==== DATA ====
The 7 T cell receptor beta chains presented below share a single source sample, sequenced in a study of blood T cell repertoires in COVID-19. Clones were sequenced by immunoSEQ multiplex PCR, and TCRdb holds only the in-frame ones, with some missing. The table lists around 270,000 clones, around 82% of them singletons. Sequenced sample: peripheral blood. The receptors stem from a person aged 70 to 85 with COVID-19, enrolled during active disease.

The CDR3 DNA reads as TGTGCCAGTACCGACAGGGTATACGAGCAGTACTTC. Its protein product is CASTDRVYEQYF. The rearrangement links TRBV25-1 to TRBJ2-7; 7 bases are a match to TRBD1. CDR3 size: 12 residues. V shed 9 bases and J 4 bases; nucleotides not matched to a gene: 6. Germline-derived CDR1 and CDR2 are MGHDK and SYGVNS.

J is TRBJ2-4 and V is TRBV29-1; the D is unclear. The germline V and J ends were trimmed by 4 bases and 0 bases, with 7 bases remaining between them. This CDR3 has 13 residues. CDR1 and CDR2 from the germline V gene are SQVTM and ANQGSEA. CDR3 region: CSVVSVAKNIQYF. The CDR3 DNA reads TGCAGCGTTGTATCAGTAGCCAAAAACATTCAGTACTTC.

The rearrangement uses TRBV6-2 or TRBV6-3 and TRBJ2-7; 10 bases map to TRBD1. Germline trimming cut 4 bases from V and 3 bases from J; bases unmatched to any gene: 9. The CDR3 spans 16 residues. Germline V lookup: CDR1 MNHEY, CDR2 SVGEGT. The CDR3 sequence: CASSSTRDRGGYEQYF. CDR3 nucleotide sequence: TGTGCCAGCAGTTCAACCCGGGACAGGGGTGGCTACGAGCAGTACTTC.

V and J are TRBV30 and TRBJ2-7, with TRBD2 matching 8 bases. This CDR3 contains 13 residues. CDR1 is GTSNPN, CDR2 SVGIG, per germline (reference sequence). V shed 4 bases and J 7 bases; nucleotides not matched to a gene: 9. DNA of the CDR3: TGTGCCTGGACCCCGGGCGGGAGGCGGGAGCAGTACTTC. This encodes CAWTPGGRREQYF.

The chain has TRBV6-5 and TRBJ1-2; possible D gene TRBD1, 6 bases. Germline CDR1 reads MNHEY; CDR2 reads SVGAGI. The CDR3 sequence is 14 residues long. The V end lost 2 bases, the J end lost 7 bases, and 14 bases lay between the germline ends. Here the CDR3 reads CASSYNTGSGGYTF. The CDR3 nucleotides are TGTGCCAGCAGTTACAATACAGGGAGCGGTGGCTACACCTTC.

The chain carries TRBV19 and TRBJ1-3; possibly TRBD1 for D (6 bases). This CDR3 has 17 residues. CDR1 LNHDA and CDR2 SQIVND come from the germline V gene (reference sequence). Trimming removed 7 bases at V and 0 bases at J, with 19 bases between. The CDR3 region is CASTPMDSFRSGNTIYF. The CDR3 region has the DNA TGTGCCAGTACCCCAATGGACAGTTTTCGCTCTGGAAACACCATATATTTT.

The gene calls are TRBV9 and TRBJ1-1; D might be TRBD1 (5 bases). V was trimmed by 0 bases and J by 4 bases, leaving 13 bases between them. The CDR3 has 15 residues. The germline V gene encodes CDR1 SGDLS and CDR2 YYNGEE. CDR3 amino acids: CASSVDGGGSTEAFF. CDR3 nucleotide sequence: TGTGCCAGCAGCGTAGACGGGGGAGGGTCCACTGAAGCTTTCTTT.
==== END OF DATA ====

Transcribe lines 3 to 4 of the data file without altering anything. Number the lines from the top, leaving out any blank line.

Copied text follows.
J is TRBJ2-4 and V is TRBV29-1; the D is unclear. The germline V and J ends were trimmed by 4 bases and 0 bases, with 7 bases remaining between them. This CDR3 has 13 residues. CDR1 and CDR2 from the germline V gene are SQVTM and ANQGSEA. CDR3 region: CSVVSVAKNIQYF. The CDR3 DNA reads TGCAGCGTTGTATCAGTAGCCAAAAACATTCAGTACTTC.

The rearrangement uses TRBV6-2 or TRBV6-3 and TRBJ2-7; 10 bases map to TRBD1. Germline trimming cut 4 bases from V and 3 bases from J; bases unmatched to any gene: 9. The CDR3 spans 16 residues. Germline V lookup: CDR1 MNHEY, CDR2 SVGEGT. The CDR3 sequence: CASSSTRDRGGYEQYF. CDR3 nucleotide sequence: TGTGCCAGCAGTTCAACCCGGGACAGGGGTGGCTACGAGCAGTACTTC.